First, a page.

Friday, March 1, 2013

Dear Matthew

Dear Matthew, 

Four. Years. Old.

Yesterday, in the fading sunshine of late afternoon, we sat on my bed together and watched home videos. You, a baby, giggling hysterically as I tickled your neck. You, a bigger baby, in your high chair, eating tomato soup and repeating single words in the cutest little voice. You, bigger still, strumming the guitar during one of our impromptu dance parties.

It's how we roll. 

There's a lot of singing and silly dancing that goes on in this house. Your musical wiring seems perfectly fine with the arrangement.

I sometimes can't believe that you're the same kid who emerged into the world, only a few shades off white and covered in a full head of soft, fluffy hair. You slept all day and screamed all night and when I looked into your eyes, they told a story that said, "I need to talk. I need to explain the way I see things. I need to make a few of the rules around here. There's some changes I need to make." But you couldn't speak, so you twisted your face into a smushy mess and wailed.

We've come a long way together in these four years.

You smile. Much more often than you cry. You laugh. You have found joy.

You are my little athlete. You kick the soccer ball and score goals. You stand on your head. You do the splits--almost the entire way. You learned how to swim this year. Last night, at Garrett's wrestling match, they called the preschoolers and you stood up and started making your way down to the mat. "Matthew, where are you going?" I asked you.

"To wrestle," you told me as though you'd been doing it your whole life and how did I not know that's exactly where you were headed. It was difficult for me to explain that you aren't wrestling right now. "But I want to," you said. You want to do everything. You are physical force and I have no doubt that if you channel all that energy and attitude into training, you will make a fine athlete one day.

You're smart. So smart. Your memory is astounding and your learning pace is fast--when you want to learn. On your terms. Yellow is still identified as "the color of a banana" because, apparently, that's easier to say than "yellow." But you consistently know almost all your letters and almost all the sounds they make which is more than I can say for about half of Garrett's kindergarten class.

I asked you a dozen times what you wanted to do for your birthday. "Nothing," was the typical response. Crowds overwhelm you. Loud places with hoards of people are generally not your style. In the end, I suggested a couple friends, a trip to McDonald's and then ice cream at Leatherby's. You were thrilled with the idea so that's what we're going to do. Tomorrow.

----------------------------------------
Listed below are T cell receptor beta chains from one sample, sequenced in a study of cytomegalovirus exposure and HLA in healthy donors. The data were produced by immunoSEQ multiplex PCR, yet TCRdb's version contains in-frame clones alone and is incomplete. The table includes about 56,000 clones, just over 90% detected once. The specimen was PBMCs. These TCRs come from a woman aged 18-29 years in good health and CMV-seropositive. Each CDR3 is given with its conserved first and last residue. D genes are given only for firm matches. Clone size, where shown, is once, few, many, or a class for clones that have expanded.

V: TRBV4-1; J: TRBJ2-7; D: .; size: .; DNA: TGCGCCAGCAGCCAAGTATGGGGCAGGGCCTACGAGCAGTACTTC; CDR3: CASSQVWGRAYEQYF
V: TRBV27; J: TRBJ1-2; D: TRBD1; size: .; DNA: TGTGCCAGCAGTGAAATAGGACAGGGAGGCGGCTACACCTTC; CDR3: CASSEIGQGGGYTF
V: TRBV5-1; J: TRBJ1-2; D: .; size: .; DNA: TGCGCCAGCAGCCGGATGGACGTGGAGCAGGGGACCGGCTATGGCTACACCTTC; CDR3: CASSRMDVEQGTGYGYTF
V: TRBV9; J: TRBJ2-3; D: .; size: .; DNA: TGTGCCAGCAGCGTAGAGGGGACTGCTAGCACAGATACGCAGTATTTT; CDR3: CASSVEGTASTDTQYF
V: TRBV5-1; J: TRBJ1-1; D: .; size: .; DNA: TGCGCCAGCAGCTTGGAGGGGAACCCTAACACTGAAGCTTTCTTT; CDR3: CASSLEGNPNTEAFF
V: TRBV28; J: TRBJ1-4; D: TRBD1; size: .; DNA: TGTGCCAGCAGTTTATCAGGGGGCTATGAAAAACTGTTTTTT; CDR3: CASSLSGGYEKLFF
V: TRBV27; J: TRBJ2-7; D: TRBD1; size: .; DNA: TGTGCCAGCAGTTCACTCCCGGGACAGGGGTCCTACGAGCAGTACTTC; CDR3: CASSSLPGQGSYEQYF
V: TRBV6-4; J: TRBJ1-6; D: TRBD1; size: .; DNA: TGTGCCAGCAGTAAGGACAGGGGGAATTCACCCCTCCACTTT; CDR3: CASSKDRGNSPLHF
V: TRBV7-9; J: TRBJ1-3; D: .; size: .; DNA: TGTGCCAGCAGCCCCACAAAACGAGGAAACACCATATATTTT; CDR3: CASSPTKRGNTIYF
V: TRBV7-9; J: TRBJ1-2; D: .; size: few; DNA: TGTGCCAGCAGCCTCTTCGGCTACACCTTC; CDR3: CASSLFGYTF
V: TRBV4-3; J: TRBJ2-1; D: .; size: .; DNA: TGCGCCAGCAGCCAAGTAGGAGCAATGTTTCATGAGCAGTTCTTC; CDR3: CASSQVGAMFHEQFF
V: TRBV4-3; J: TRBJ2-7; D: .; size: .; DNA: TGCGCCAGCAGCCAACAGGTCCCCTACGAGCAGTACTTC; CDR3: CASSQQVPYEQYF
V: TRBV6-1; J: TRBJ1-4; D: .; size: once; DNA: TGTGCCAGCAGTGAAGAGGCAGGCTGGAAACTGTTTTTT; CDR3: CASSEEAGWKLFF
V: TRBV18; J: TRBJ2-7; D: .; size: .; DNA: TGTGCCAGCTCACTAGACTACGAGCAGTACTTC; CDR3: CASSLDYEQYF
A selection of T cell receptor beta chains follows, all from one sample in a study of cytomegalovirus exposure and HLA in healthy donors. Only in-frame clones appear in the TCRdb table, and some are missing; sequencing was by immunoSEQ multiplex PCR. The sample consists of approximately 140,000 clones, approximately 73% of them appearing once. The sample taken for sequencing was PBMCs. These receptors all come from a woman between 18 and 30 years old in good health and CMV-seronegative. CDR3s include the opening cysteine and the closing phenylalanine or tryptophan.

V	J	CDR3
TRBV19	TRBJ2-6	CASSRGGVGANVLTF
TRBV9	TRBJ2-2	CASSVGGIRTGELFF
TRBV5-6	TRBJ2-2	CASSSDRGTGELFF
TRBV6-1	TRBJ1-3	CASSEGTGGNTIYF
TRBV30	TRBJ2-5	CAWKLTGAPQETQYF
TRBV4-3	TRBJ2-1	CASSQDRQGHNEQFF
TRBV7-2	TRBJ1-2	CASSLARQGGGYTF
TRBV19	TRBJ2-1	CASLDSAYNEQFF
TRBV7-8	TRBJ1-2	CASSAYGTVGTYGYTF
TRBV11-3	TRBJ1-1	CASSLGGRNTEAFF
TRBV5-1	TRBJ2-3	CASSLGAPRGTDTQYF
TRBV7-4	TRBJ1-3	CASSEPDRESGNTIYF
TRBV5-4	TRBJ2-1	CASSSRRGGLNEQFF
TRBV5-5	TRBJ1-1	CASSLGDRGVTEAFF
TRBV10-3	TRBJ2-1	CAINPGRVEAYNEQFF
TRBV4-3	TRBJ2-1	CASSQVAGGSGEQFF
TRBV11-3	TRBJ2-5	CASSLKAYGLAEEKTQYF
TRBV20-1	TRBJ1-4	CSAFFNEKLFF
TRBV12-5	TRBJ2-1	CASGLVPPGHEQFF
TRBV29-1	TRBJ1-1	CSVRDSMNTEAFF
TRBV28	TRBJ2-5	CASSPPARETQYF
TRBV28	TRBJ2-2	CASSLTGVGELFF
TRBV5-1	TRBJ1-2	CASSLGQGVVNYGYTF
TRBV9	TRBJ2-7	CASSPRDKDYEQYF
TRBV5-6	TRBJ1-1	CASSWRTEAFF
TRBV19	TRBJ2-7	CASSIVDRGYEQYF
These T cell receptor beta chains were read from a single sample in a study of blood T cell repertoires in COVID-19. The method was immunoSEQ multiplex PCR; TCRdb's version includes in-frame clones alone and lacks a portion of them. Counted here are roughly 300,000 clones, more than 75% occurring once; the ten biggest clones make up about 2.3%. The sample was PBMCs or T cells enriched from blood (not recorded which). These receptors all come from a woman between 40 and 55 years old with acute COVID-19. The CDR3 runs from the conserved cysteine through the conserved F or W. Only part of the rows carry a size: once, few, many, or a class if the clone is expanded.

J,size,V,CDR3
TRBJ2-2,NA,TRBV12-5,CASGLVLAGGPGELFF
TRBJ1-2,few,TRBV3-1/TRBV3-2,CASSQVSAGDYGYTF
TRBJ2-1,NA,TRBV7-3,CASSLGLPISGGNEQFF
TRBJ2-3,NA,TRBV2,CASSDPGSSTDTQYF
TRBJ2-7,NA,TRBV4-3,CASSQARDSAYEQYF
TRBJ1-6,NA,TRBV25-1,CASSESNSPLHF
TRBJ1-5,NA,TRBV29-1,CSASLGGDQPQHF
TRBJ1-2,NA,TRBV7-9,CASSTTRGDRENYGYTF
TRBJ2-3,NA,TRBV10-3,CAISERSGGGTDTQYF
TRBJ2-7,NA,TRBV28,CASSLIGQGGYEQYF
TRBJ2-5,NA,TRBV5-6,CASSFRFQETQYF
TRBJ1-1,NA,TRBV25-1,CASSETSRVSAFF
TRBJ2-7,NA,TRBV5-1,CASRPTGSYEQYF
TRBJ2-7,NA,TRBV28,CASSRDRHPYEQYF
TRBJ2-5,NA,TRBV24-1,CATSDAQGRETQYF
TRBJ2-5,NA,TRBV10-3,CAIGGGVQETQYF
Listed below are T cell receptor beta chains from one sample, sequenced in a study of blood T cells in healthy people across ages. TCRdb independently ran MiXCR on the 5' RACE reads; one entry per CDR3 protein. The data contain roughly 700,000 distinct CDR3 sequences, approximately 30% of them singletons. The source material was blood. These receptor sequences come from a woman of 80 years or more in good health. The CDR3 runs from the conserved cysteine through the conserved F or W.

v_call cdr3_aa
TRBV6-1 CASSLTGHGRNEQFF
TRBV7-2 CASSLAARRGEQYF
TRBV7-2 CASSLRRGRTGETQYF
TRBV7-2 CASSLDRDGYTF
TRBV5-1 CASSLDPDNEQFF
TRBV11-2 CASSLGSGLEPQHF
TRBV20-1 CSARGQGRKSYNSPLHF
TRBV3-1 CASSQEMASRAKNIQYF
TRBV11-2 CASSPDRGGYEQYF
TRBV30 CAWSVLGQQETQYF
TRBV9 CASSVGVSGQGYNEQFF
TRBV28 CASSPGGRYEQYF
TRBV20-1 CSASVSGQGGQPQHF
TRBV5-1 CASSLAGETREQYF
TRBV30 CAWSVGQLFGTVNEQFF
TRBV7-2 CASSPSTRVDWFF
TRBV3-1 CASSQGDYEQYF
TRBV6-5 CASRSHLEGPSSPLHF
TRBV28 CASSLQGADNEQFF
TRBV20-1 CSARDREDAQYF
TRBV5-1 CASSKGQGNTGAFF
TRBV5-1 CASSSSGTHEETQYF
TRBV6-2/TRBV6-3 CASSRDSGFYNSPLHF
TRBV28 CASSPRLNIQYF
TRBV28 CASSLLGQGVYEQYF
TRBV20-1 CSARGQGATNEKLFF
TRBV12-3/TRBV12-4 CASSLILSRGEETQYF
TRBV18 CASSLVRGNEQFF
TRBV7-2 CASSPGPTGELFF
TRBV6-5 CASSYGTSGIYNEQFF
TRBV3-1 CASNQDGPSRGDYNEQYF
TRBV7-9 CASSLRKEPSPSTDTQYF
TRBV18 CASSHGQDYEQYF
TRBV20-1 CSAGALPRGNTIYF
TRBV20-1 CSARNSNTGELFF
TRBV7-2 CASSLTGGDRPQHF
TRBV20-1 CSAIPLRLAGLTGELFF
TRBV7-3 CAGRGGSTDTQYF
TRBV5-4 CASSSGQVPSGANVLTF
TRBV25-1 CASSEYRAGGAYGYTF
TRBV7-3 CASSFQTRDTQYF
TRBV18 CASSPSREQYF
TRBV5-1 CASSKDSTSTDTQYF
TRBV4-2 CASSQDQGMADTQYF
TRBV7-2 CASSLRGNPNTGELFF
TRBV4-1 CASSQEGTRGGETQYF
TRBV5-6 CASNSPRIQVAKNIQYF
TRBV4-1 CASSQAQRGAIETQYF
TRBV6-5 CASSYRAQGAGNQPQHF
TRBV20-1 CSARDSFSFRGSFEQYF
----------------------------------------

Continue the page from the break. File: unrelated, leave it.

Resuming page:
But yesterday we had presents and cake and ice cream together. 
We let you pick the place for dinner and you would not be deterred from your original declaration of, "TACO BELL!" 

"How about somewhere a little nicer?"


"Are you sure you don't want to go somewhere else?" We made suggestions.


"Del Taco?" we asked because we think we're funny.


So Taco Bell it was.

On Wednesday, I'd taken you with me to Walmart where I made the mistake of looking at cakes--just to see what they had. I was planning on baking you a cake for a grand total of two dollars. But you saw this...

And there was absolutely no changing your mind. "I want that one because it is blue! And I love that one! And can I have it pweaze?" Then you looked at me with those deep chocolate eyes and you flashed that million dollar smile and what was a mama supposed to do? I mean, really. There are times for putting a big, heavy foot down and there are times for picking up that beloved blue cake and placing it in the cart because you only turn four once.

My baby is gone. I told you as much this morning. "What happened to my baby? You're so big now!"

"Yeah. I know. But I can be a baby again someday if you want me to," you suggested.

"No, Bud, you can't. That's the way with babies. They grow up. They just keep getting bigger and bigger."

"Oh. So sad," you said in a tone that meant that you weren't sad at all. Then you ran off to play with your new toys.

So sad, indeed.

But you are larger than life, Matthew. You always have been and, I suppose, you always will be. I'm fairly certain there are big things in your future and I'm so glad that I get to be the one to guide you into the blinding brightness of that life.

I love you.


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